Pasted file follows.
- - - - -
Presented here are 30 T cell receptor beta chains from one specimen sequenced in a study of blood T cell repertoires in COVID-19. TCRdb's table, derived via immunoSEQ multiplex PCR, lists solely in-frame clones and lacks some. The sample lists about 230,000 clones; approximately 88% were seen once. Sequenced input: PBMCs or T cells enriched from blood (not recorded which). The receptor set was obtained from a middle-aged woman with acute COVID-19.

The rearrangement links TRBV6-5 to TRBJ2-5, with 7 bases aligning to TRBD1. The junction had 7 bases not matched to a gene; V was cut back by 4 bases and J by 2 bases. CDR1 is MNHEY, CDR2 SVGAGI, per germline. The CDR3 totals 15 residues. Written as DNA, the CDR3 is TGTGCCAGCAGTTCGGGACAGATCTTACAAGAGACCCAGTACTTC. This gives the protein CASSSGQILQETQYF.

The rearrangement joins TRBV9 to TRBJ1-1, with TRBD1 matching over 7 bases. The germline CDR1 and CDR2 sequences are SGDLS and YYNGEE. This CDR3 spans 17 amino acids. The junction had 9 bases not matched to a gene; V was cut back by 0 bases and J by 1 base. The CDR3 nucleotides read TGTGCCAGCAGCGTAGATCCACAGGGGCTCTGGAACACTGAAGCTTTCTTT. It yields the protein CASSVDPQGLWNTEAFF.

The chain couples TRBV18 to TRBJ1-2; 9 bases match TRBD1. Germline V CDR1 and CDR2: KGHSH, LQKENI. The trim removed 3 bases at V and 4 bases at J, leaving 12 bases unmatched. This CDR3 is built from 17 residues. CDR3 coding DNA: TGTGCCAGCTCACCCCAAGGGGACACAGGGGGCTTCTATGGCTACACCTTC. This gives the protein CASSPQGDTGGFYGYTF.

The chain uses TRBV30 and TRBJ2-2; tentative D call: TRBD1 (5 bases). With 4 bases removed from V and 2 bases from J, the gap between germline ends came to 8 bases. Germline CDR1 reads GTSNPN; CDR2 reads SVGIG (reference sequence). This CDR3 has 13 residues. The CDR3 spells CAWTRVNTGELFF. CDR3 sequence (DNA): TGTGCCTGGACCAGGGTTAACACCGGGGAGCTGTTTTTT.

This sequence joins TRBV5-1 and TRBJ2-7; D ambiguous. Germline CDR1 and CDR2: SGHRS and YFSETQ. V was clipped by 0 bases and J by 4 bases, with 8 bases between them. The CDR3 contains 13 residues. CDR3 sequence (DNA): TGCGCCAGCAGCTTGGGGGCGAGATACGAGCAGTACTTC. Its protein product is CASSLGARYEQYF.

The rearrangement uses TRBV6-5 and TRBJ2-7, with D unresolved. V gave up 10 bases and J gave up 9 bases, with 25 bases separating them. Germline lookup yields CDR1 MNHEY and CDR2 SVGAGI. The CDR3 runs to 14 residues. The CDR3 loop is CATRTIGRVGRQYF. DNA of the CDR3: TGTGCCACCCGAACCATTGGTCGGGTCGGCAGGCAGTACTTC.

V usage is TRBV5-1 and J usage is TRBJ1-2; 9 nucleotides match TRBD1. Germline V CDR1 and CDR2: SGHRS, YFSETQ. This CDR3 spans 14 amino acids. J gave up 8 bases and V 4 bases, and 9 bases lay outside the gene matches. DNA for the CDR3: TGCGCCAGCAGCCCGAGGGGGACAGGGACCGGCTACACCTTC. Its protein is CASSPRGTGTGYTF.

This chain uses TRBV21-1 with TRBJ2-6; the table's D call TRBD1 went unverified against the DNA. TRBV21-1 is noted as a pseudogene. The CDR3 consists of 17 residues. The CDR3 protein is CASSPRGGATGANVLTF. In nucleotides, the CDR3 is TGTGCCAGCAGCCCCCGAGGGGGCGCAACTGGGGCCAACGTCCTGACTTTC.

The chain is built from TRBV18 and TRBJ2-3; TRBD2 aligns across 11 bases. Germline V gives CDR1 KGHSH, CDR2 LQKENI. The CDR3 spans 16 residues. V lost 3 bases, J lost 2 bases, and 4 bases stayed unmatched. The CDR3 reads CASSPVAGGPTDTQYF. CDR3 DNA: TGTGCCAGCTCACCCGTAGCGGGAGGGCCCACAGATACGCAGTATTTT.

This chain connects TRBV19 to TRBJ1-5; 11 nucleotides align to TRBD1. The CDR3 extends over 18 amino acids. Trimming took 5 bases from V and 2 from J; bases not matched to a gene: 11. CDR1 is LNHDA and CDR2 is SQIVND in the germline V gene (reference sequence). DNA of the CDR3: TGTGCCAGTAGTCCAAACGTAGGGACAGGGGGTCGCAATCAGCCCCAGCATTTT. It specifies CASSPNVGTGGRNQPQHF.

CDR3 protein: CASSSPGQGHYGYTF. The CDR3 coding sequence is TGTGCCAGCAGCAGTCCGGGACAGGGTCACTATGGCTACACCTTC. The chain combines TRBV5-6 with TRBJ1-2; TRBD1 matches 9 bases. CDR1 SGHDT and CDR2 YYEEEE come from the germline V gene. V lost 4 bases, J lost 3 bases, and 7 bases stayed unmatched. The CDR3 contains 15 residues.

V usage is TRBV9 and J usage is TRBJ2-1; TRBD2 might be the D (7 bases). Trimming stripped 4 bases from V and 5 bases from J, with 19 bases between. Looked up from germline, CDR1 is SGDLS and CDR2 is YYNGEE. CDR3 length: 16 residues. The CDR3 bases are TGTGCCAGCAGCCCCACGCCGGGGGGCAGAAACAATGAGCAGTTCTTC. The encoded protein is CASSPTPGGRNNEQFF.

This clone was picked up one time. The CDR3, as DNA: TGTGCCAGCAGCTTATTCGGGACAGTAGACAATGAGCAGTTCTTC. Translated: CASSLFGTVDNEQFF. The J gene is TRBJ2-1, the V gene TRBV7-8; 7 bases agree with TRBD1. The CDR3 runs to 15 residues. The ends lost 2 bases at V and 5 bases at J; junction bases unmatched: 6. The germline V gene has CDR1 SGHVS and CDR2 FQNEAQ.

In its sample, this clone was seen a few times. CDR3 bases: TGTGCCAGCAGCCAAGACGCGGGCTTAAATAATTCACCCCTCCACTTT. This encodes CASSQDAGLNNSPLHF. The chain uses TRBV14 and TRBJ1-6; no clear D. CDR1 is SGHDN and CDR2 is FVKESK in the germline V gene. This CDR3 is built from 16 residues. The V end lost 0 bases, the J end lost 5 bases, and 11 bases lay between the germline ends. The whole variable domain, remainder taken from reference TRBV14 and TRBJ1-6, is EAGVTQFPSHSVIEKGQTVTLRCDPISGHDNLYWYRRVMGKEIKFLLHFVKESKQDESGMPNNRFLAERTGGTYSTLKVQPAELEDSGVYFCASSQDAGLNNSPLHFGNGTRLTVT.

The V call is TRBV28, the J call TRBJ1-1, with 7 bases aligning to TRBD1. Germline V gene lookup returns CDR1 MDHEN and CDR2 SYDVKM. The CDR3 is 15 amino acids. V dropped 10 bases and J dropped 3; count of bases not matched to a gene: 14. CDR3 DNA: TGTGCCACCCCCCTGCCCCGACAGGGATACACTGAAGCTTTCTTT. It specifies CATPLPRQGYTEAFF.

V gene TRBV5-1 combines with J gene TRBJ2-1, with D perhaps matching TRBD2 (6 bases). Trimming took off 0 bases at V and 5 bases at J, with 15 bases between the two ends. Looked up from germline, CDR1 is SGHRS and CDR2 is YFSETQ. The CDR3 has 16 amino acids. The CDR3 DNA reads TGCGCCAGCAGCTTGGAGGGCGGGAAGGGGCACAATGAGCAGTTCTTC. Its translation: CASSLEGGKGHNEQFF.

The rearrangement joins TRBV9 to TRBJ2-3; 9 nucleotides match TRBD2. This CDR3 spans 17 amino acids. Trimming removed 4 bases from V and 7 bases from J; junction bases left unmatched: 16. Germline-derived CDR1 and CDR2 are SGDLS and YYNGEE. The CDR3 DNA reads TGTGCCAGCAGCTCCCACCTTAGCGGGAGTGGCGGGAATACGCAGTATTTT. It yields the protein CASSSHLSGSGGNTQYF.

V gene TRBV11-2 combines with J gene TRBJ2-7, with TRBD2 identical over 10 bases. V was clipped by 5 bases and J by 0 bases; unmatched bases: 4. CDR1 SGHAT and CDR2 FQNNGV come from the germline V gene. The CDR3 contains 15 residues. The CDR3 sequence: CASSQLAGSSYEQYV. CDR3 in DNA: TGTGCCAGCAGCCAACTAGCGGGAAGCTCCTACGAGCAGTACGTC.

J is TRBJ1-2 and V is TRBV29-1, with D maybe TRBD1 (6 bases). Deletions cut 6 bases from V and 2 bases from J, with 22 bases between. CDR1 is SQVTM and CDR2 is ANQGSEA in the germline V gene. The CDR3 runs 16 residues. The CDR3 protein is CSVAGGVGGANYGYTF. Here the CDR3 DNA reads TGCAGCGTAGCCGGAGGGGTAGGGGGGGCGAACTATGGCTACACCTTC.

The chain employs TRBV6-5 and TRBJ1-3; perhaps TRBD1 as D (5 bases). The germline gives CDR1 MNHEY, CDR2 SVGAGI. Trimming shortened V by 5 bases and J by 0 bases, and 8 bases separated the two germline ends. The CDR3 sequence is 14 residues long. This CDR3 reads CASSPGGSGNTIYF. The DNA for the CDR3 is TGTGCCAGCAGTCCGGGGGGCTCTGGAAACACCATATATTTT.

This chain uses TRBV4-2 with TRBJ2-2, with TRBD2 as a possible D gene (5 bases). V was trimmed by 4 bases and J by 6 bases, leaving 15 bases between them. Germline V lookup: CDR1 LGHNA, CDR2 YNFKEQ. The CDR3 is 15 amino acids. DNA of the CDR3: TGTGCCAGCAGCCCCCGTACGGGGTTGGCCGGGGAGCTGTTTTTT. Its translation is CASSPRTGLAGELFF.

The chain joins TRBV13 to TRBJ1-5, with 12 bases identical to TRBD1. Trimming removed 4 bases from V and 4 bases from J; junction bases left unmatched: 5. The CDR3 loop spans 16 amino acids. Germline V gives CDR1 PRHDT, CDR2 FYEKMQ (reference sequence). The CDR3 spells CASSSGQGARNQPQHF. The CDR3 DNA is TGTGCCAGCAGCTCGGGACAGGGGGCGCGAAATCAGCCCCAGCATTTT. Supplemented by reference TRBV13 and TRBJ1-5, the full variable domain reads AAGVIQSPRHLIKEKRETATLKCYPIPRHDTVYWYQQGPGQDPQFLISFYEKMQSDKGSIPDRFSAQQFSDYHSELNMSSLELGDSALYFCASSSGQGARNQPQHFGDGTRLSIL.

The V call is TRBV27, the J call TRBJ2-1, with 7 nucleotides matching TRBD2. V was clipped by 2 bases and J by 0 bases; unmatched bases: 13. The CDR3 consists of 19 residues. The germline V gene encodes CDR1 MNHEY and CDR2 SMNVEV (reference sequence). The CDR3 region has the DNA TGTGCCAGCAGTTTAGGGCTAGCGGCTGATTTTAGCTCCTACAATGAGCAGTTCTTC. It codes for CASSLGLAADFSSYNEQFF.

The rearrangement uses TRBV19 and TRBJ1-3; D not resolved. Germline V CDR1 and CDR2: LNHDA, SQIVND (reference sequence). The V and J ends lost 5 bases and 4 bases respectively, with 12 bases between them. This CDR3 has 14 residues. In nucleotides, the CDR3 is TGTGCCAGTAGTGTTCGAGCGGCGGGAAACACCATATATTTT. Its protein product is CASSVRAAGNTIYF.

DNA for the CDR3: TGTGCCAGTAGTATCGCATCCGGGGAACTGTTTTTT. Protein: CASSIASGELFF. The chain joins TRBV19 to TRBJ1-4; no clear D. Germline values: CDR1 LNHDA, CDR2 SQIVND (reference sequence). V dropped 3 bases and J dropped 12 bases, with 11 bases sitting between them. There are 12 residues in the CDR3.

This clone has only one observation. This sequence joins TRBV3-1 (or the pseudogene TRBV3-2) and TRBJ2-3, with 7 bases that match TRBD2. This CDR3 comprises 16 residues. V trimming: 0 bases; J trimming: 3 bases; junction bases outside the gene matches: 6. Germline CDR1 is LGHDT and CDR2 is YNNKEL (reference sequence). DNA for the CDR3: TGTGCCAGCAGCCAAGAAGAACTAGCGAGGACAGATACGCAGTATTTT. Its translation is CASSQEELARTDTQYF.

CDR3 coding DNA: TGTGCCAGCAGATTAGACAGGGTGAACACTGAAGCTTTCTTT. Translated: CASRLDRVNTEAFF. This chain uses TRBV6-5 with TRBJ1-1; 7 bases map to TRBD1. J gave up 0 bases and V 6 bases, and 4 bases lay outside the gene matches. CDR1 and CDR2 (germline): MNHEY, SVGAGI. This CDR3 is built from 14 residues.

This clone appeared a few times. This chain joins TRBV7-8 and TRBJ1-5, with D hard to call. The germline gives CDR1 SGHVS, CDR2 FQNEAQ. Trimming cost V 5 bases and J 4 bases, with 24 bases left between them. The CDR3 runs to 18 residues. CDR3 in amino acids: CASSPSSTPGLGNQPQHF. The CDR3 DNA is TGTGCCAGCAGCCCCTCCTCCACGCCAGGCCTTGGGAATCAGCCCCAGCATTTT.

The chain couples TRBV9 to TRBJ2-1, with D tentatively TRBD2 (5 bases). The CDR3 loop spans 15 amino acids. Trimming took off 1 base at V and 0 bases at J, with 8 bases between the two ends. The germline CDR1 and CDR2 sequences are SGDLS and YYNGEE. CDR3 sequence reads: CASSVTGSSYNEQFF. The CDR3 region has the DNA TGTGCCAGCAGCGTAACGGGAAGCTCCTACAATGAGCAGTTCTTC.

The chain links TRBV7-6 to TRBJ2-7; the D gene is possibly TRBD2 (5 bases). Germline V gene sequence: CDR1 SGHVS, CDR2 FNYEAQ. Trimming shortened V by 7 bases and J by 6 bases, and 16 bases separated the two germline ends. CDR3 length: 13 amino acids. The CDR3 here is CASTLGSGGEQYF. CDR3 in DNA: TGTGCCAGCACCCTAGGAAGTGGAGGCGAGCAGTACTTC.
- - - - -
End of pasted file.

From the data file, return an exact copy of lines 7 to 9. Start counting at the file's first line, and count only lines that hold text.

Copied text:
The rearrangement uses TRBV6-5 and TRBJ2-7, with D unresolved. V gave up 10 bases and J gave up 9 bases, with 25 bases separating them. Germline lookup yields CDR1 MNHEY and CDR2 SVGAGI. The CDR3 runs to 14 residues. The CDR3 loop is CATRTIGRVGRQYF. DNA of the CDR3: TGTGCCACCCGAACCATTGGTCGGGTCGGCAGGCAGTACTTC.

V usage is TRBV5-1 and J usage is TRBJ1-2; 9 nucleotides match TRBD1. Germline V CDR1 and CDR2: SGHRS, YFSETQ. This CDR3 spans 14 amino acids. J gave up 8 bases and V 4 bases, and 9 bases lay outside the gene matches. DNA for the CDR3: TGCGCCAGCAGCCCGAGGGGGACAGGGACCGGCTACACCTTC. Its protein is CASSPRGTGTGYTF.

This chain uses TRBV21-1 with TRBJ2-6; the table's D call TRBD1 went unverified against the DNA. TRBV21-1 is noted as a pseudogene. The CDR3 consists of 17 residues. The CDR3 protein is CASSPRGGATGANVLTF. In nucleotides, the CDR3 is TGTGCCAGCAGCCCCCGAGGGGGCGCAACTGGGGCCAACGTCCTGACTTTC.